I climb up the Italian marble stairs to the lobby. Enter Falaknuma and an overwhelming feeling of richness seeps into you. While the Lake Palace was unique, Umaid Bhavan intimidating and Laxmi Vilas Palace leviathan, Falaknuma is plush. It relies on superior materials and priceless artefacts to bring forth its luxury quotient. As you walk, your feet fall either on Italian marble or deep carpets, and you are constantly confronted by structures made of glass, crystal or polished hardwood. The central atrium of the palace is dominated by a grand staircase that leads to an assortment of sitting and dining rooms.

Falaknuma is a vision at night, when it is all lit-up. The sprawling main palace is very European in design.

The Jade Room is a large sitting room, boxed in by jade-coloured walls. Amongst and around the carefully crafted sofas and chairs are a number of artefacts collected by the Nawab and Nizam over the years, including delicate ivory carvings, a large Chinese vase, complex chandeliers and an assortment of other tchotchke. The highlight of the Jade Room, though, is its balcony – it overlooks all of Hyderabad, imbibing whoever is standing there with a sense of boundless power.

Next to the Jade Room is the Hookah Lounge, a man den of sorts outfitted with a bar, hookahs, a large pool-table, chessboards, and sink-in armchairs to lounge in, whiskey glass in one hand and cigar in the other.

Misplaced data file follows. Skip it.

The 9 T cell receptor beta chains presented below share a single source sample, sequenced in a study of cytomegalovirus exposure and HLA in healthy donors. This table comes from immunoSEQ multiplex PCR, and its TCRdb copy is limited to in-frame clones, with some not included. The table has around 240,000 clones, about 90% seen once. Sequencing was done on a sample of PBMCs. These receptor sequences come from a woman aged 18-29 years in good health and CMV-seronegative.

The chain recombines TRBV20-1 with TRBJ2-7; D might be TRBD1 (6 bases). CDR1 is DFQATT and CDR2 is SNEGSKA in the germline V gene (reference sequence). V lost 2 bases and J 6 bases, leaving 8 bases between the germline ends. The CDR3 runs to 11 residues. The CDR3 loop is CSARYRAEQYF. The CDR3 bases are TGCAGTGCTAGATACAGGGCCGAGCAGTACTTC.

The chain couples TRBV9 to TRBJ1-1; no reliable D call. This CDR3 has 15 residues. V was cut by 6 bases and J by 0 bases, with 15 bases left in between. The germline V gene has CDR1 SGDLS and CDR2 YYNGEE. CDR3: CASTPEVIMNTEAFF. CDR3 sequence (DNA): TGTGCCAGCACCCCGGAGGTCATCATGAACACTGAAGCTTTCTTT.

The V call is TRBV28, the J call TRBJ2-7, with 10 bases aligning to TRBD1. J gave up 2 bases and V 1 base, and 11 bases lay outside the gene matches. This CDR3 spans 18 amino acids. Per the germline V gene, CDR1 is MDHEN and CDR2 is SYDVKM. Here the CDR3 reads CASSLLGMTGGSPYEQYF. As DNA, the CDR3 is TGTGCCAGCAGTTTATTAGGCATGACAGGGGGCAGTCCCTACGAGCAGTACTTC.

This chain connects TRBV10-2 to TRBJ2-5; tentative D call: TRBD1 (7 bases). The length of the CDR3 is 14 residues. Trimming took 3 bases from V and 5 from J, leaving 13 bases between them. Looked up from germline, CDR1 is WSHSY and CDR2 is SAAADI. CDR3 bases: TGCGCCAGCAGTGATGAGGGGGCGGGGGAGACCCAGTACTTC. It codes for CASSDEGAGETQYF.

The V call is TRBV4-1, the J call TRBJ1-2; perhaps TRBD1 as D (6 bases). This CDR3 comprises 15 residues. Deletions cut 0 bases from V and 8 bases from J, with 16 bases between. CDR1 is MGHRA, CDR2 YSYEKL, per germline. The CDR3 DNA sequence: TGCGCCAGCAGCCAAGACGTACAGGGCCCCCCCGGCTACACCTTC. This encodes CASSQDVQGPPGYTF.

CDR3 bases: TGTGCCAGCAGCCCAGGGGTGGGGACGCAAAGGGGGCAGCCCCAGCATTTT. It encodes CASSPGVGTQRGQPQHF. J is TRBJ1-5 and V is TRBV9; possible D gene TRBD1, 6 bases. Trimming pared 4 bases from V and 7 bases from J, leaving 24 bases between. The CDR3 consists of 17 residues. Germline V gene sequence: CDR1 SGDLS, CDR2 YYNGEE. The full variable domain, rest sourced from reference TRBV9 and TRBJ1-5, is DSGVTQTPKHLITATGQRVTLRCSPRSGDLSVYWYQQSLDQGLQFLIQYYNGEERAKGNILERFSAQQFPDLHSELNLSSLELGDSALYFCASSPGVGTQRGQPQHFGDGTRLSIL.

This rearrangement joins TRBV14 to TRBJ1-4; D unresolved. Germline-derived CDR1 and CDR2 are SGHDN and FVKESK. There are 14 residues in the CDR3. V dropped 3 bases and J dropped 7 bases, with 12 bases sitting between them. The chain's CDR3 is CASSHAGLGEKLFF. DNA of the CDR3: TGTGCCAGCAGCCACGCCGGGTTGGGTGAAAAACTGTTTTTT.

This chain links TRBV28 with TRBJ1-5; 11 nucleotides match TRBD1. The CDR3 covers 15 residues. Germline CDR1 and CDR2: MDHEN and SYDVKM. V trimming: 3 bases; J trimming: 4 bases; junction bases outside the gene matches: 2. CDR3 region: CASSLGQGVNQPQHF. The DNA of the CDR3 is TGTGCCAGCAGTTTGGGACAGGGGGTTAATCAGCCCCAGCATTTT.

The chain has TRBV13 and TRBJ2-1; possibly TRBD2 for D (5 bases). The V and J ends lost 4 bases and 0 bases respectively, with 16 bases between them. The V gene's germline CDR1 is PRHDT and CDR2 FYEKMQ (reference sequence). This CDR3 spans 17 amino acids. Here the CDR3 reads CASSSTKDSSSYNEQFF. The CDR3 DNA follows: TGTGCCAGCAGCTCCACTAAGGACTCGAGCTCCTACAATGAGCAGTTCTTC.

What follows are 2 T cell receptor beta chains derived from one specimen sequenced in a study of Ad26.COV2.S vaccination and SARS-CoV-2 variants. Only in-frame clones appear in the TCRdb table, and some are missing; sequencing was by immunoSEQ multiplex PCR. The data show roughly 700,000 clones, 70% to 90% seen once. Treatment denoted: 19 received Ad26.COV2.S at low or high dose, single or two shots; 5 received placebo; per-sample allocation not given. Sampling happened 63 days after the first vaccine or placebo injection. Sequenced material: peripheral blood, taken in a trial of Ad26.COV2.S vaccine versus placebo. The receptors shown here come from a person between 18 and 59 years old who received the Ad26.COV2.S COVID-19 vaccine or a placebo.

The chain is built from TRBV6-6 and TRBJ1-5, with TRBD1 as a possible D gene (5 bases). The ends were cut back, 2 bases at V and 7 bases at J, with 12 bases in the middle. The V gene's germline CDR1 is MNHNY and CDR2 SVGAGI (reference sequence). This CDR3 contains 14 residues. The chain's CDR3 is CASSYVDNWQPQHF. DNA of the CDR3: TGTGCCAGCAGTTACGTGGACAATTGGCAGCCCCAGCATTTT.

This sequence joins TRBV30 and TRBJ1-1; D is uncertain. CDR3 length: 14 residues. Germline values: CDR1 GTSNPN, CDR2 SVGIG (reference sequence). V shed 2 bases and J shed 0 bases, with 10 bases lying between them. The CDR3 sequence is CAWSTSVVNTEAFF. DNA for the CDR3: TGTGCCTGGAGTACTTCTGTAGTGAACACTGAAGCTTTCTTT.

Across the landing from the Hookah Lounge is the Darbar Hall, a large ballroom with the richest of tapestries, gold-gilded ceilings, an elevated platform with a heavy-looking throne and panelled hardwood floors. Just beyond the Darbar Hall, however, is perhaps the greatest attraction of Falaknuma – a dining table capable of seating 101 guests on carved rosewood chairs.

Back on the lower level, I peruse through the library, populated by hundreds, if not thousands of leather-bound tomes documenting the history of kingdoms, dynasties, religions and what not; beyond that lay the rooms and suites, the plushest of which is the two-storeyed Nizam suite with its own private pool.

The Nizam suite is a two-storeyed villa with a personal swimming pool.

The more I walked about Falaknuma, the more enchanted I was with its diversity of influences and richness of materials. I played croquet in the lawns, sipped tea whilst looking over the city, finished my novel in a cosy leather armchair and thought about the last few days while throwing grain to peacock (yes, there were peacocks).

Luxury, I concluded, was a necessity that began where necessity ended. It was a drug, and I was addicted. I dreaded the next morning, because I would have to go back to my now-inadequate two-bedroom in Mumbai instead of palaces, to football instead of croquet, to sneakers in place of brogues and to ordinary in place of royalty. Luxury could be a frame of mind, but only if you were already in that state of being.